Figure 4-4 displays the median weekly gross beta concentrations for the ESER and M&O contractors at INEEL, boundary, and distant station groups. These data are typical of the annual natural fluctuation pattern for gross beta concentrations in air, with higher values generally occurring at the beginning and end of the calendar year during winter inversion conditions. The highest median weekly concentration of gross beta activity was detected in the first quarter of 2004. Each median value was calculated using all measurements, including those less than the associated 3 sigma uncertainties. The maximum weekly median gross beta concentration was 10.0 x 10-14 µCi/mL and is significantly below the DCG of 300 x 10-14 µCi/mL for the most restrictive beta-emitting radionuclide in air (radium-228 [228Ra]).
Annual median gross beta concentrations are shown in Table 4-4. ESER contractor annual median gross beta concentrations ranged from 2.27 x 10-14 µCi/mL at Dubois to 2.57 x 10-14 µCi/mL at the EFS. M&O contractor data indicated an annual median range of 2.00 x 10-14 µCi/mL at Craters of the Moon to 2.42 x 10-14 µCi/mL at Rexburg. In general, the levels of airborne radioactivity for the three groups (INEEL, boundary, and distant locations) tracked each other closely throughout the year. This indicates that the pattern of fluctuations occurred over the entire sampling network, is representative of natural conditions, and is not caused by a localized source such as a facility or activity at the INEEL.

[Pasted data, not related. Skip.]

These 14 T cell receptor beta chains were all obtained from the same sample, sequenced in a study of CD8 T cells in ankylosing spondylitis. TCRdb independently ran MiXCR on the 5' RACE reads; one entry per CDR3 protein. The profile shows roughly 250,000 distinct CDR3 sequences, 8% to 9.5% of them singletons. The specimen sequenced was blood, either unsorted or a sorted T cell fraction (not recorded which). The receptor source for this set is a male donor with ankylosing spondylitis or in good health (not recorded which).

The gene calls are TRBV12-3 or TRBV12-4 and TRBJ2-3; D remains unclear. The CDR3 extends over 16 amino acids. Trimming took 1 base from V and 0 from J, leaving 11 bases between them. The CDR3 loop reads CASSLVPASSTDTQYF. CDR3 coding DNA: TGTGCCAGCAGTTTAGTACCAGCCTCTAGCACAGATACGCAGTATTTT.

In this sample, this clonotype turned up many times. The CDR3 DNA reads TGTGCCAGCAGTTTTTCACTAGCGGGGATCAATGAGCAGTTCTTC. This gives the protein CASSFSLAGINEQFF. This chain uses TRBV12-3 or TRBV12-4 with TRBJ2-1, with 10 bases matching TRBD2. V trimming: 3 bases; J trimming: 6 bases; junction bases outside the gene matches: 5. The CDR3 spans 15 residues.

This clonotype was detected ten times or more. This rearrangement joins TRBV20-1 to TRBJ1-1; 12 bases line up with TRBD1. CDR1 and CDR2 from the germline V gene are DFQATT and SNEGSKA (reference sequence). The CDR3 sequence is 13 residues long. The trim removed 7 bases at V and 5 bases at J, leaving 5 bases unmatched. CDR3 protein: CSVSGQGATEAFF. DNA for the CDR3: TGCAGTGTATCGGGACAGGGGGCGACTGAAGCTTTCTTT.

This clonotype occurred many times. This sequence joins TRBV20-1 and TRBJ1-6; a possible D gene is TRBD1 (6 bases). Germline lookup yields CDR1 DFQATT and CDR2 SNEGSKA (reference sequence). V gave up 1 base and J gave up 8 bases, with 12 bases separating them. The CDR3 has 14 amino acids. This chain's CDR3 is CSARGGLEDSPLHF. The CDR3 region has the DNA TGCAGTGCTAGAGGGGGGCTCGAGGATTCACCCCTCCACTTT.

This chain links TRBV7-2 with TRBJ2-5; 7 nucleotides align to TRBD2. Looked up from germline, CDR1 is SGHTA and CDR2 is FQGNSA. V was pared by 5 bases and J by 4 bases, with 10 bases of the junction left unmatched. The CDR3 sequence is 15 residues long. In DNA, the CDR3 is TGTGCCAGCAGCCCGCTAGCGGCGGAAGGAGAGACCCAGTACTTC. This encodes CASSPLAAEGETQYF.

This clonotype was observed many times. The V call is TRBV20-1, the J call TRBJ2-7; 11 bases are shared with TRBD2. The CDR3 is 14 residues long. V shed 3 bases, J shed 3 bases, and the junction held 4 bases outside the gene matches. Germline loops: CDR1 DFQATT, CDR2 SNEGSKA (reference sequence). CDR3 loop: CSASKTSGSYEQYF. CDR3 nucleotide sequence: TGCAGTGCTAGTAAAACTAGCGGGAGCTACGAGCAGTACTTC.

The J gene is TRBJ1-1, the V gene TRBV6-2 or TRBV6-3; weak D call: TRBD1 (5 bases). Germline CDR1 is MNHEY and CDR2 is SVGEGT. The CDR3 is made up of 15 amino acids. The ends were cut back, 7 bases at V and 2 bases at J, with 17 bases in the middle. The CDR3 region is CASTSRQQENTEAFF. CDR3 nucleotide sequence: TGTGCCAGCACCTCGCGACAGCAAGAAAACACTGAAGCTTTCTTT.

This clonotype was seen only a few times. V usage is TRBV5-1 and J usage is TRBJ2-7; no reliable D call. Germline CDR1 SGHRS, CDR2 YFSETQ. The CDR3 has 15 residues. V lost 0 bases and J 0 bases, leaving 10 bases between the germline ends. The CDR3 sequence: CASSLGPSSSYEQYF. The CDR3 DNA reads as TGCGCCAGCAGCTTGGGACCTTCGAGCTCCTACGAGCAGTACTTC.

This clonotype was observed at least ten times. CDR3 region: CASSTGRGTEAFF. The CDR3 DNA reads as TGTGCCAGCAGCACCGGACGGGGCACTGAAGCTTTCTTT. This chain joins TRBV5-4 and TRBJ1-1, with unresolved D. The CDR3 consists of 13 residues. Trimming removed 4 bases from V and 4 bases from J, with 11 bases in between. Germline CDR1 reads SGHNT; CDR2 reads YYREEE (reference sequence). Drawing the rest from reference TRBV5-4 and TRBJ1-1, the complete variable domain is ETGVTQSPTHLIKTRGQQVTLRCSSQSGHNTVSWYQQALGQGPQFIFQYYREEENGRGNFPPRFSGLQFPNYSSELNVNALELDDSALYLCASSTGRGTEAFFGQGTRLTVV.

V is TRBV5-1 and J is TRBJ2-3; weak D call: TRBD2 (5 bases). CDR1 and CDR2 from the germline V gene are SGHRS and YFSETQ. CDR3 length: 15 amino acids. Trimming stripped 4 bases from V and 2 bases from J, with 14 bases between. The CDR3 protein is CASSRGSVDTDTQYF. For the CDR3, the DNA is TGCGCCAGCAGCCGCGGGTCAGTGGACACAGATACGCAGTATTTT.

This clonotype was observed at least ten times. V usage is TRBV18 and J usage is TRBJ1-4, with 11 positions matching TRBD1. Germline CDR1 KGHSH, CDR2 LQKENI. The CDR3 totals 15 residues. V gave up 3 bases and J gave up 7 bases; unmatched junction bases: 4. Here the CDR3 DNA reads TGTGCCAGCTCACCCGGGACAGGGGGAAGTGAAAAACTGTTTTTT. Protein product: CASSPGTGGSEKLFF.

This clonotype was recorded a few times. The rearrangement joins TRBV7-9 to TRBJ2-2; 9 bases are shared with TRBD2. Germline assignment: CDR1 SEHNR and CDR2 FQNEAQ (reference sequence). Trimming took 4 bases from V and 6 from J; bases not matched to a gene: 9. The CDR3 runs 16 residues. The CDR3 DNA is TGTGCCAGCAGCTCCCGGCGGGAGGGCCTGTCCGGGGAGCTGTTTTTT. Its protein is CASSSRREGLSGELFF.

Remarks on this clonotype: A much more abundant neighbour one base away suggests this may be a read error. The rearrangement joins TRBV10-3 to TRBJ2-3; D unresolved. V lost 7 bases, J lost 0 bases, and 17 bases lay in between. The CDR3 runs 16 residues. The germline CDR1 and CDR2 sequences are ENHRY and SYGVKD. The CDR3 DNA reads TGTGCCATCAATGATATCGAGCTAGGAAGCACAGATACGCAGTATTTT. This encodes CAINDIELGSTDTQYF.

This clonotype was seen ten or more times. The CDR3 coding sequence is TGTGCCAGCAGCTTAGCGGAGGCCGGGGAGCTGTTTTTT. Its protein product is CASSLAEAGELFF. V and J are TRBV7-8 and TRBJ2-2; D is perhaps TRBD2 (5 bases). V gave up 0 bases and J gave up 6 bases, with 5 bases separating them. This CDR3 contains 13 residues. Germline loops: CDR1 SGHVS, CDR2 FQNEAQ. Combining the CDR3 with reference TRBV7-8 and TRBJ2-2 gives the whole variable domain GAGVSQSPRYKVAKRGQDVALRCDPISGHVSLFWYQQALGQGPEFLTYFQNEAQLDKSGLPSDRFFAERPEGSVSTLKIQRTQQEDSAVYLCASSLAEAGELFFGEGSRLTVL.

In addition, all results greater than 3 sigma reported by the ESER contractor are well within measurements taken within the last ten years (Figure 4-5). The maximum concentration detected in 2004 is within this range of results.
Gross beta concentrations can vary widely from location to location as a result of a variety of factors, such as local soil type and meteorological conditions. When statistical differences are found in gross beta activity, these and other factors are examined to assist with identifying the cause for the differences, including a possible INEEL release.
Statistical comparisons were made using the gross beta radioactivity data collected from the onsite, boundary, and distant locations (see Appendix B for a description of statistical methods). Figure 4-6 is a graphical comparison of all gross beta concentrations measured during 2004 by the ESER contractor. The results are grouped by location (that is, INEEL, boundary and distant stations). Visually, there appeared to be no difference between locations. The figure also shows that the largest measurement was well below the DCG for the most restrictive beta-emitting radionuclide (228Ra) in air of 300 x 10-14 µCi/mL. If the INEEL were a significant source of offsite contamination, concentrations of contaminants would be statistically greater at boundary locations than at distant locations. There were no statistical differences between annual concentrations collected from INEEL, boundary, and distant locations in 2004.